To the Editor:
The recent release of the “American Society of Anesthesiologists Consensus-Based Guidance on Preoperative Management of Patients (Adults and Children) on Glucagon-Like Peptide-1 (GLP-1) Receptor Agonists” was timely and relevant. These medications delay gastric emptying and have resulted in significant complications for patients undergoing anesthesia. These effects on gastric emptying have consistently been demonstrated in studies using the gold standard examination, scintigraphy. However, the continued use of an inferior test instead of scintigraphy coupled with uncertainty around the concept of tachyphylaxis has created the potential for confusion that must be firmly contradicted. The evidence is clear, all GLP-1 receptor agonists can delay gastric emptying.
The gold standard examination for measuring gastric emptying, nuclear scintigraphy, has consistently found that all GLP-1 receptor agonists delay emptying (table 1). However, not all studies in the GLP-1 receptor agonists have used scintigraphy. Instead, the cheaper acetaminophen absorption test has increasingly and detrimentally been used to studying emptying in the GLP-1 receptor agonists. In fact, all but one study evaluating gastric emptying in the newest and most popular GLP-1 receptor agonists, semaglutide and tirzepatide, have been performed using the acetaminophen test. The continued and inappropriate use of this test is not justified and has been questioned by experts who have stated that the “literature supports the need to avoid the acetaminophen absorption test to estimate gastric emptying.”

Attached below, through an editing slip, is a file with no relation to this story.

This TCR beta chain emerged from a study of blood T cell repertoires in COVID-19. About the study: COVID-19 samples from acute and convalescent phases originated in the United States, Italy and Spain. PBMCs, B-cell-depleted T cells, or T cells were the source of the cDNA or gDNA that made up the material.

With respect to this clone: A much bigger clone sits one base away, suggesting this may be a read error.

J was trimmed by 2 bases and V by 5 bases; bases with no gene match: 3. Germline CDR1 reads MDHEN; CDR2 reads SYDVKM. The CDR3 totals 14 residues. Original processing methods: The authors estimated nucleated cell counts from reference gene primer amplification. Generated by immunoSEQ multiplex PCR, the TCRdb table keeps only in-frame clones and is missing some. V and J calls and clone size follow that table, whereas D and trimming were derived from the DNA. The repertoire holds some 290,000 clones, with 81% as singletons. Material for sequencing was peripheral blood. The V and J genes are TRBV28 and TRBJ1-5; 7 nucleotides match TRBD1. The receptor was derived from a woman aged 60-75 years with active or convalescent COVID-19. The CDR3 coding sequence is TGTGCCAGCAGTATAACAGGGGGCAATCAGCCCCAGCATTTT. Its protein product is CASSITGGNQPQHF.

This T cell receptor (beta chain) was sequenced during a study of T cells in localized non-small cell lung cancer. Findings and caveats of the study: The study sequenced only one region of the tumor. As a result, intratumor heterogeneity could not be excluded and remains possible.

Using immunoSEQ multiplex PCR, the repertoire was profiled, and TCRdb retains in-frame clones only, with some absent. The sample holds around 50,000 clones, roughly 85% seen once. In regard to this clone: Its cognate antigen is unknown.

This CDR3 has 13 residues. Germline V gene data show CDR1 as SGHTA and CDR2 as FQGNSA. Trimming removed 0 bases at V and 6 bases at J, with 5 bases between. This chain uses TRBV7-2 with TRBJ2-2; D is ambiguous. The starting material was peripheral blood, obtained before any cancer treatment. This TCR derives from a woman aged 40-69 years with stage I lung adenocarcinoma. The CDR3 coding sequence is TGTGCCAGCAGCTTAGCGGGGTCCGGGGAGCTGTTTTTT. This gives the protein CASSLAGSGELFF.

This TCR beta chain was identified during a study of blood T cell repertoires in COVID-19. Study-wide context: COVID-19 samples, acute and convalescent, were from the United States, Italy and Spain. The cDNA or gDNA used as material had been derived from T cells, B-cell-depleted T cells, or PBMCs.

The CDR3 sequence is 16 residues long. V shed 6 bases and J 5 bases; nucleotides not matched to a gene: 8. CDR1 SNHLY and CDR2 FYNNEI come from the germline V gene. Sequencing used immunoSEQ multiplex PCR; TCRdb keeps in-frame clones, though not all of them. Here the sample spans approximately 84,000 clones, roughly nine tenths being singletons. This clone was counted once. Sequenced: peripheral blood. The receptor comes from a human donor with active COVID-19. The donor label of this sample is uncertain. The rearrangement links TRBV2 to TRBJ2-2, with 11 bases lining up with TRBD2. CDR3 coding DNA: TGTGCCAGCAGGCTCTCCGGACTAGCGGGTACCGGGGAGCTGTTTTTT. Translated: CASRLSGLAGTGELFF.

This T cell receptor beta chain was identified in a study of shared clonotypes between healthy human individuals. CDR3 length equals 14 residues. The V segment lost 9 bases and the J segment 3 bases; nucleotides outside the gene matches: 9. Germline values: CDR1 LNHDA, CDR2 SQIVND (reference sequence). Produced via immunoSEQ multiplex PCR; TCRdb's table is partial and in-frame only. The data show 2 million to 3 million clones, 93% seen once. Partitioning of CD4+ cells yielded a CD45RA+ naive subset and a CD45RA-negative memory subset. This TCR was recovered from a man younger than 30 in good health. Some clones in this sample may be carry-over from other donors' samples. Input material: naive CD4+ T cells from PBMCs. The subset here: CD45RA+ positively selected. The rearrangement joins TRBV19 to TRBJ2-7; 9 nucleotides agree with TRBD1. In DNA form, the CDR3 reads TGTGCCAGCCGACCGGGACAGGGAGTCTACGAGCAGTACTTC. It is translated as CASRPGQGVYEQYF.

The acetaminophen test is problematic for several reasons. Nuclear scintigraphy directly measures emptying, whereas the acetaminophen test instead indirectly measures medication absorption as a surrogate for emptying. In addition, the test routinely uses liquid acetaminophen, which even when given with a solid meal will follow the gastric-emptying pattern of liquids not solids. Liquids empty exponentially; solids triturate before emptying at a constant rate. Last, the acetaminophen test underestimates emptying by measuring the drug absorption at the end of the 4- to 6-h period, thus undermining its use in delayed emptying states. For these reasons, experts have concluded that the continued use of the acetaminophen absorption test compromises knowledge of the effects of the GLP-1 receptor agonists on gastric emptying.
The concept of tachyphylaxis has created the potential for further confusion as well. The hypothesis that patients develop tachyphylaxis to the effects of the long-acting GLP-1 receptor agonists was introduced in a 2011 article assessing gastric emptying in healthy subjects receiving GLP-1 infusions. The study demonstrated that those receiving continuous GLP-1 infusions developed gastric slowing after two consecutive meals, but the degree of slowing was reduced after the second meal compared with the first. However, even with this attenuation, patients still exhibited significant delays after the second meal compared with the placebo. This is extremely relevant because any degree of gastric slowing, even if somewhat decreased over time, can prove clinically significant for patients undergoing anesthesia. A similar study from 2014 evaluating the concept of tachyphylaxis also found attenuation not abolishment of the effect of prolonged GLP-1 receptor agonist stimulation on gastric retention in subjects exposed to 24 h of exogenous GLP-1 infusions compared with those receiving placebo. Although these studies are valuable and provide important insight about the effects of prolonged receptor stimulation, they have been inappropriately applied to suggest that patients on long-acting versions of these medications are not at risk for delayed gastric emptying.
The GLP-1 receptor agonists are more popular than ever with impressive evidence supporting their use. But as these patients present for anesthetic care, it is critical that anesthesiologists recognize the risks these medications pose and disregard evidence from studies using inferior examinations. Further studies are required to assess risk in the intraoperative period, but in the meantime, we must believe the gold standard, all GLP-1 receptor agonist users are at risk from the effects of delayed gastric emptying.